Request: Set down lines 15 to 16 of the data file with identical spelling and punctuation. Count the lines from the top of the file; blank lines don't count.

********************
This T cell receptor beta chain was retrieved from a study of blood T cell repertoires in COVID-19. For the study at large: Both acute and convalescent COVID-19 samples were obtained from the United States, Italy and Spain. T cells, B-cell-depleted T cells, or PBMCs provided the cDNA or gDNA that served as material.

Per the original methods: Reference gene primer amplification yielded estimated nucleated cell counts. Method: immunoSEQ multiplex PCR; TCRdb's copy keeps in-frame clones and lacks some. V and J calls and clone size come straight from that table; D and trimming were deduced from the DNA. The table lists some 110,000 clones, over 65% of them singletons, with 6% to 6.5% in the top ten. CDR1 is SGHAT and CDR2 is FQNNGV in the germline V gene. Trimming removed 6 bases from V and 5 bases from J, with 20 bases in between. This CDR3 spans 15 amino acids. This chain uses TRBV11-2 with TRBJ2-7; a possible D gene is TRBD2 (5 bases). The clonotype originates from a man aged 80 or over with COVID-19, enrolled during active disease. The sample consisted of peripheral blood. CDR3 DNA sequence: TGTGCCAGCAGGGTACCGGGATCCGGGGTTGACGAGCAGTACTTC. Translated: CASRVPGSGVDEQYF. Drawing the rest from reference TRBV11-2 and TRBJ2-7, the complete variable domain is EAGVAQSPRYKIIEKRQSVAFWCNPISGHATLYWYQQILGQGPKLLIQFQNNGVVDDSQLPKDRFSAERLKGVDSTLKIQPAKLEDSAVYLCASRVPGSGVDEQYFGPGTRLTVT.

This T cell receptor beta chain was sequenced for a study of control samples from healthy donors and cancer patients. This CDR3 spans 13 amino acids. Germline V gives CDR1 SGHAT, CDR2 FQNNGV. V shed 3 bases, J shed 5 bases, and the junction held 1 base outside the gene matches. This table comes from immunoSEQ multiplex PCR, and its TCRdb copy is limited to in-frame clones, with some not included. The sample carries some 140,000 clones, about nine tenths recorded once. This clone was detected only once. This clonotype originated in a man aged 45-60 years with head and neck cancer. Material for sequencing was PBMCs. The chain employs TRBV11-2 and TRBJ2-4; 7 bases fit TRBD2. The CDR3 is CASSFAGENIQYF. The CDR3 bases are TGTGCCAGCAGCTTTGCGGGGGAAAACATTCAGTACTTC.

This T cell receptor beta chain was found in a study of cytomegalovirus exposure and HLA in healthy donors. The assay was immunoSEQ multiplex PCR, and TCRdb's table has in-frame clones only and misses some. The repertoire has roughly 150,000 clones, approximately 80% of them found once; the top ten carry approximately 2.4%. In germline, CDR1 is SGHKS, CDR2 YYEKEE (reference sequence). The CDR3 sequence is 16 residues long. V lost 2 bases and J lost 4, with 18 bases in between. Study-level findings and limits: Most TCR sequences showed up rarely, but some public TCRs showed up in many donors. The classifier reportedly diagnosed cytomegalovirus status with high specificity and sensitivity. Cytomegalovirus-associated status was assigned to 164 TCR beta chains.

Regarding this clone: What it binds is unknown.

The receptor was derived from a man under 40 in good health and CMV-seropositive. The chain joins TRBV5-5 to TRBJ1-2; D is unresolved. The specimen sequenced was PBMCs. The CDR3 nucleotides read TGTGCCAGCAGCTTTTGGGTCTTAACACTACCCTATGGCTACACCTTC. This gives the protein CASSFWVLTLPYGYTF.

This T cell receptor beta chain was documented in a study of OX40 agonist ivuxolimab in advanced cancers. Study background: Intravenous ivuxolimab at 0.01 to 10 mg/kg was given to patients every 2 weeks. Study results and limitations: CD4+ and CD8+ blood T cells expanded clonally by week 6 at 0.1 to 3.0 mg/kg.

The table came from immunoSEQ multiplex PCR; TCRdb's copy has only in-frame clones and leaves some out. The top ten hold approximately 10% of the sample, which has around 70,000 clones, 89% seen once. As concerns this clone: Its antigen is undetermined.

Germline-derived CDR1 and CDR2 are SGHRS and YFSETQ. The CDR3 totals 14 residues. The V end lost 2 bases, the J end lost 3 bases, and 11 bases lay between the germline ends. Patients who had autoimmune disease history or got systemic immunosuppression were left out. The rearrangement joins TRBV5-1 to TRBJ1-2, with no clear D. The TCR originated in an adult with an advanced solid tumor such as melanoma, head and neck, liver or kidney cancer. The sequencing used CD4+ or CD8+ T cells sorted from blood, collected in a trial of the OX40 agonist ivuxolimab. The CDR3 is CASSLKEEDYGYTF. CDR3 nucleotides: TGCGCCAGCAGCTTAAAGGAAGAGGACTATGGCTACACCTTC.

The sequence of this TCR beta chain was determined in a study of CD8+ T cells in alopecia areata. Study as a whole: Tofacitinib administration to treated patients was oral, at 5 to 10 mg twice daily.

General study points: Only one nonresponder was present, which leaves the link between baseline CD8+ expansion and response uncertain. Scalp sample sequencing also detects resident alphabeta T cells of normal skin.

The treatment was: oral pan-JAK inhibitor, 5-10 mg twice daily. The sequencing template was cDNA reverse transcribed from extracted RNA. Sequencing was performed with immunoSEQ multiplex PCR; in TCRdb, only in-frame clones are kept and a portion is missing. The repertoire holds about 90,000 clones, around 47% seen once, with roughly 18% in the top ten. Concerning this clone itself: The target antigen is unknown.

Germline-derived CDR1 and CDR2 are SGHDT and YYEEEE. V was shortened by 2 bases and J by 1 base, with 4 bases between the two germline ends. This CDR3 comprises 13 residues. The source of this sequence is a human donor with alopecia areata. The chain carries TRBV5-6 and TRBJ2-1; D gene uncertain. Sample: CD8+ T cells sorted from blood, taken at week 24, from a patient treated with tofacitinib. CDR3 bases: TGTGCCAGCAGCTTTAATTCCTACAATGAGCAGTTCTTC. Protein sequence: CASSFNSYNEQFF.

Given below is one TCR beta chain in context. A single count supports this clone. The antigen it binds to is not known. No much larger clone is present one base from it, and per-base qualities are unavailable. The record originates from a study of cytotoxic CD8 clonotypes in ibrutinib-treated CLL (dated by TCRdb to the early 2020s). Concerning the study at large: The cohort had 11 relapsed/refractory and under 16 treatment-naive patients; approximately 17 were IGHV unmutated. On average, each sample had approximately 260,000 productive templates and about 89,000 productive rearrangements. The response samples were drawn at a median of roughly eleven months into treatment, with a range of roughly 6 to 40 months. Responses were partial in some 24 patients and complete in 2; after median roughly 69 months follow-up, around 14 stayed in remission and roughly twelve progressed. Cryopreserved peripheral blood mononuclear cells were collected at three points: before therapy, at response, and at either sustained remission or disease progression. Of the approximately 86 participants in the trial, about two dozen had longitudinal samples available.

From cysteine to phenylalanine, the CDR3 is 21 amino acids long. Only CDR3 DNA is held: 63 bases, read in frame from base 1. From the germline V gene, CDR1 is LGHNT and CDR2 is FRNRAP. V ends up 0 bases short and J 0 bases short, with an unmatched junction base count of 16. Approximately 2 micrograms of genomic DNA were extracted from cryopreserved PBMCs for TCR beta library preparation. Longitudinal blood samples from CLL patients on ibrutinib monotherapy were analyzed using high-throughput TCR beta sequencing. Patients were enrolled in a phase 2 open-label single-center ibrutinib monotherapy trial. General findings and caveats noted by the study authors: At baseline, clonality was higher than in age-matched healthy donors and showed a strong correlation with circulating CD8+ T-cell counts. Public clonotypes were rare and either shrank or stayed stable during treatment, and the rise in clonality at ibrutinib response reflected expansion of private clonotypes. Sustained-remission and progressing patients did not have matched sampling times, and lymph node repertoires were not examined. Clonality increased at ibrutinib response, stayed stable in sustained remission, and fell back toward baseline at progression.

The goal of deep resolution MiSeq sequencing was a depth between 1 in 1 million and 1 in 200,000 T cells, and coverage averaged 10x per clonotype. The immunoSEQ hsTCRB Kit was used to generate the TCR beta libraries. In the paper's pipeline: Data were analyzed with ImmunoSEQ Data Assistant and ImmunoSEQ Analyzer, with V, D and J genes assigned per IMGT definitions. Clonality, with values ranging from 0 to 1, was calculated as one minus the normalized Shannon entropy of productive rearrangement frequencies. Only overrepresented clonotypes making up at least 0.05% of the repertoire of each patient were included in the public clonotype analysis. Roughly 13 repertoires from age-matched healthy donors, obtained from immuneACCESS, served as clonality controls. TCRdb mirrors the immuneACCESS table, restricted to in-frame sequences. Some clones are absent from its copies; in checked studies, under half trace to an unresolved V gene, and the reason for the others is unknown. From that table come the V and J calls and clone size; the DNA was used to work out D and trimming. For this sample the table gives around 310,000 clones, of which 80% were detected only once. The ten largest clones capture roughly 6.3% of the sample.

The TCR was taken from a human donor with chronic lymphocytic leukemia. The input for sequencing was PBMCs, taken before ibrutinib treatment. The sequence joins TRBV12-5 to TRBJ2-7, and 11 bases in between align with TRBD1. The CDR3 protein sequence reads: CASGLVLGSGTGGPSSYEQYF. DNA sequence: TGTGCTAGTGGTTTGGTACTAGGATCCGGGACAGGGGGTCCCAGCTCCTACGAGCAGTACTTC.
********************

From cysteine to phenylalanine, the CDR3 is 21 amino acids long. Only CDR3 DNA is held: 63 bases, read in frame from base 1. From the germline V gene, CDR1 is LGHNT and CDR2 is FRNRAP. V ends up 0 bases short and J 0 bases short, with an unmatched junction base count of 16. Approximately 2 micrograms of genomic DNA were extracted from cryopreserved PBMCs for TCR beta library preparation. Longitudinal blood samples from CLL patients on ibrutinib monotherapy were analyzed using high-throughput TCR beta sequencing. Patients were enrolled in a phase 2 open-label single-center ibrutinib monotherapy trial. General findings and caveats noted by the study authors: At baseline, clonality was higher than in age-matched healthy donors and showed a strong correlation with circulating CD8+ T-cell counts. Public clonotypes were rare and either shrank or stayed stable during treatment, and the rise in clonality at ibrutinib response reflected expansion of private clonotypes. Sustained-remission and progressing patients did not have matched sampling times, and lymph node repertoires were not examined. Clonality increased at ibrutinib response, stayed stable in sustained remission, and fell back toward baseline at progression.

The goal of deep resolution MiSeq sequencing was a depth between 1 in 1 million and 1 in 200,000 T cells, and coverage averaged 10x per clonotype. The immunoSEQ hsTCRB Kit was used to generate the TCR beta libraries. In the paper's pipeline: Data were analyzed with ImmunoSEQ Data Assistant and ImmunoSEQ Analyzer, with V, D and J genes assigned per IMGT definitions. Clonality, with values ranging from 0 to 1, was calculated as one minus the normalized Shannon entropy of productive rearrangement frequencies. Only overrepresented clonotypes making up at least 0.05% of the repertoire of each patient were included in the public clonotype analysis. Roughly 13 repertoires from age-matched healthy donors, obtained from immuneACCESS, served as clonality controls. TCRdb mirrors the immuneACCESS table, restricted to in-frame sequences. Some clones are absent from its copies; in checked studies, under half trace to an unresolved V gene, and the reason for the others is unknown. From that table come the V and J calls and clone size; the DNA was used to work out D and trimming. For this sample the table gives around 310,000 clones, of which 80% were detected only once. The ten largest clones capture roughly 6.3% of the sample.